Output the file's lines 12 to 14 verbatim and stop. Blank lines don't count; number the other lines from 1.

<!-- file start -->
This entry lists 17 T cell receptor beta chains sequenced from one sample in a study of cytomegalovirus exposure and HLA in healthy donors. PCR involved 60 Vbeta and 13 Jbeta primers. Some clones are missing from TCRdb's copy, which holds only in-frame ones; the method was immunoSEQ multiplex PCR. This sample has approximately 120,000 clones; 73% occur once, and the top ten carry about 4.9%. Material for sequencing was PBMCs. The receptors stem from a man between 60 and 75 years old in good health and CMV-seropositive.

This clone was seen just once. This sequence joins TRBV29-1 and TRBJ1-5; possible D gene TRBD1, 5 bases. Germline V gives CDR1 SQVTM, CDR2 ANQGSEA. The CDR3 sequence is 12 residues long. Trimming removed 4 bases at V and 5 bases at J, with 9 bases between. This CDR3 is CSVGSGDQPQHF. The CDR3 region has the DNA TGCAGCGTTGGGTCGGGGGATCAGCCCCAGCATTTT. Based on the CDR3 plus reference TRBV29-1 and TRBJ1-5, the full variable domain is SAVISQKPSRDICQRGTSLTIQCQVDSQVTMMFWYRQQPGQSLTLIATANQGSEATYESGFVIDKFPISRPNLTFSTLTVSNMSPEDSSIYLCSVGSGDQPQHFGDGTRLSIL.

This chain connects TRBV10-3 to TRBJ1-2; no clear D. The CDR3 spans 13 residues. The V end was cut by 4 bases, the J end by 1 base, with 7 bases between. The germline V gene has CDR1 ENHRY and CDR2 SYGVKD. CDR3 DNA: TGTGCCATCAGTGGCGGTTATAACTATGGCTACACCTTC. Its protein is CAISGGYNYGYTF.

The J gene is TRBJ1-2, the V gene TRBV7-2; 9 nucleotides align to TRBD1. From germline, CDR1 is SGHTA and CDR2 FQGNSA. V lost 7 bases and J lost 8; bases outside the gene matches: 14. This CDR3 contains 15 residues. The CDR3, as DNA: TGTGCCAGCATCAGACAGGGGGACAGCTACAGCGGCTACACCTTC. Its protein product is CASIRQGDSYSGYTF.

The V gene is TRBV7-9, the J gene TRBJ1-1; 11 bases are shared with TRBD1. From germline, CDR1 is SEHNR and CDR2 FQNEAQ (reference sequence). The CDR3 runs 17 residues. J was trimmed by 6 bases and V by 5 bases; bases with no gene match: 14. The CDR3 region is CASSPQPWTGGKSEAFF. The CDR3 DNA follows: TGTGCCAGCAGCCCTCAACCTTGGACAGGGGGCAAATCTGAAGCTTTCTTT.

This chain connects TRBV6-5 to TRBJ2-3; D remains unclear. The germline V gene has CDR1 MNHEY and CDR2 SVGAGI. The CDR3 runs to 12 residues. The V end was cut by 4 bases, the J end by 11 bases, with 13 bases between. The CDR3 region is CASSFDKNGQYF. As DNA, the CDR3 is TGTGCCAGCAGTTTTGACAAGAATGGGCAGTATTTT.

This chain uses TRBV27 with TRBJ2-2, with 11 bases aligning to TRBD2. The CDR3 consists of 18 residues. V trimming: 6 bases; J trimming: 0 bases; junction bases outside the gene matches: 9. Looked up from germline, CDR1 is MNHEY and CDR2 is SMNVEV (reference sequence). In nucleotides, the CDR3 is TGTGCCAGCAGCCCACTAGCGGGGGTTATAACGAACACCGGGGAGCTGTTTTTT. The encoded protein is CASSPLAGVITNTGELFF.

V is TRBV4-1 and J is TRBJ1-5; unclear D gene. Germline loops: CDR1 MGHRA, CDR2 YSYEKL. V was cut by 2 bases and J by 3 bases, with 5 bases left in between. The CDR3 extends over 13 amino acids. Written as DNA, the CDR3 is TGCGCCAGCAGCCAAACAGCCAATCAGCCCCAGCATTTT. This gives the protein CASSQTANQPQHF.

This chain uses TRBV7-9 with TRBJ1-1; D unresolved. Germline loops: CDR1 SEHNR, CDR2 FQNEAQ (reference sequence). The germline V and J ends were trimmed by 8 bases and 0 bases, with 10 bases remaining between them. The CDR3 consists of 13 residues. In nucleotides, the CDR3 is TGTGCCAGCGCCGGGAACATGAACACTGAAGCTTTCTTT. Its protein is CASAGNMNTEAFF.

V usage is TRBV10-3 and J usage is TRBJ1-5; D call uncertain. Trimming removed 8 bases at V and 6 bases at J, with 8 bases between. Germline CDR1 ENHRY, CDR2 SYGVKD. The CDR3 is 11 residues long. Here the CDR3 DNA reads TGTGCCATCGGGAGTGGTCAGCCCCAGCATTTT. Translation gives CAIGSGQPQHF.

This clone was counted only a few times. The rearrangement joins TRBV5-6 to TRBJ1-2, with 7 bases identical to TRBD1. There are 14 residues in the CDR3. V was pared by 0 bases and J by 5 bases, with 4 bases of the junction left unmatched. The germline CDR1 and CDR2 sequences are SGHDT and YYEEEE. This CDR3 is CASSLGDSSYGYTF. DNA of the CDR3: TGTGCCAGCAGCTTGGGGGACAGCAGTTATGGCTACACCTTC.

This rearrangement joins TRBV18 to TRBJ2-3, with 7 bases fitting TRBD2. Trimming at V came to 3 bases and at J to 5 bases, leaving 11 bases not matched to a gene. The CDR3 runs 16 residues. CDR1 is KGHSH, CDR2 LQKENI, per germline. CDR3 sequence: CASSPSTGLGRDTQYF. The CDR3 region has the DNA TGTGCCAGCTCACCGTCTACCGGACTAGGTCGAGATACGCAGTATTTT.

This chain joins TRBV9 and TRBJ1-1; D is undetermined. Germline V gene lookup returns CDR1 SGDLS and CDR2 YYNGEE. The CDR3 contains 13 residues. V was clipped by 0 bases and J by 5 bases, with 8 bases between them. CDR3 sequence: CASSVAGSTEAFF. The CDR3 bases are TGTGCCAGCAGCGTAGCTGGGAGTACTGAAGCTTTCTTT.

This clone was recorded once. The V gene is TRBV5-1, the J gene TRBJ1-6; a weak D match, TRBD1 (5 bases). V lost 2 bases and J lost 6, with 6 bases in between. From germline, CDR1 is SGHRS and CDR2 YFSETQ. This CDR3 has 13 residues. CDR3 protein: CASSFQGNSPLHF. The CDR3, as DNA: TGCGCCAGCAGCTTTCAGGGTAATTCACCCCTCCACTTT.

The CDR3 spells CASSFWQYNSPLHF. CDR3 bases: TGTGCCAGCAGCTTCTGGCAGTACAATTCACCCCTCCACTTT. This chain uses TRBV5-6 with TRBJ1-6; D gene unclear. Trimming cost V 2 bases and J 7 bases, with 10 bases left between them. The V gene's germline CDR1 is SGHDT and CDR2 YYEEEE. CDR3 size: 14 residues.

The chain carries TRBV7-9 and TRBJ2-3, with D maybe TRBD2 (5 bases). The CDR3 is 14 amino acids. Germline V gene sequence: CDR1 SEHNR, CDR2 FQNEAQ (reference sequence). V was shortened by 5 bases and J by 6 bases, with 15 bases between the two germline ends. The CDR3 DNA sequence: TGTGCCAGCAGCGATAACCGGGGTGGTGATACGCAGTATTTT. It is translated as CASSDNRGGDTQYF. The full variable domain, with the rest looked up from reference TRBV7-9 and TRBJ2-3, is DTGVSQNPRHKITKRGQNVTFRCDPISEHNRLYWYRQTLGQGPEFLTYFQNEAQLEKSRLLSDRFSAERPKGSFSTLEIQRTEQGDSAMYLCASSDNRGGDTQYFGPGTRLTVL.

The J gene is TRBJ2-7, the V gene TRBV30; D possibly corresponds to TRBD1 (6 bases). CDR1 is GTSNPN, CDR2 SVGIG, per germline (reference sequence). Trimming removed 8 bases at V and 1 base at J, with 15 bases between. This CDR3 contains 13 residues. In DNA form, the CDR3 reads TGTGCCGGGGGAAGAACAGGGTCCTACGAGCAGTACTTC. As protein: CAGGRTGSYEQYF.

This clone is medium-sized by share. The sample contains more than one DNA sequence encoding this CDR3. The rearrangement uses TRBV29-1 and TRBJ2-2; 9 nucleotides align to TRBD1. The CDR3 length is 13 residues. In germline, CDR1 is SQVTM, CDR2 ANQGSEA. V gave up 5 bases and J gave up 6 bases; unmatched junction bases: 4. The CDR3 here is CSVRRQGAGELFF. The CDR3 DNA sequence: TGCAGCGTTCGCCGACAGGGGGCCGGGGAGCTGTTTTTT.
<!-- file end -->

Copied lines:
This rearrangement joins TRBV18 to TRBJ2-3, with 7 bases fitting TRBD2. Trimming at V came to 3 bases and at J to 5 bases, leaving 11 bases not matched to a gene. The CDR3 runs 16 residues. CDR1 is KGHSH, CDR2 LQKENI, per germline. CDR3 sequence: CASSPSTGLGRDTQYF. The CDR3 region has the DNA TGTGCCAGCTCACCGTCTACCGGACTAGGTCGAGATACGCAGTATTTT.

This chain joins TRBV9 and TRBJ1-1; D is undetermined. Germline V gene lookup returns CDR1 SGDLS and CDR2 YYNGEE. The CDR3 contains 13 residues. V was clipped by 0 bases and J by 5 bases, with 8 bases between them. CDR3 sequence: CASSVAGSTEAFF. The CDR3 bases are TGTGCCAGCAGCGTAGCTGGGAGTACTGAAGCTTTCTTT.

This clone was recorded once. The V gene is TRBV5-1, the J gene TRBJ1-6; a weak D match, TRBD1 (5 bases). V lost 2 bases and J lost 6, with 6 bases in between. From germline, CDR1 is SGHRS and CDR2 YFSETQ. This CDR3 has 13 residues. CDR3 protein: CASSFQGNSPLHF. The CDR3, as DNA: TGCGCCAGCAGCTTTCAGGGTAATTCACCCCTCCACTTT.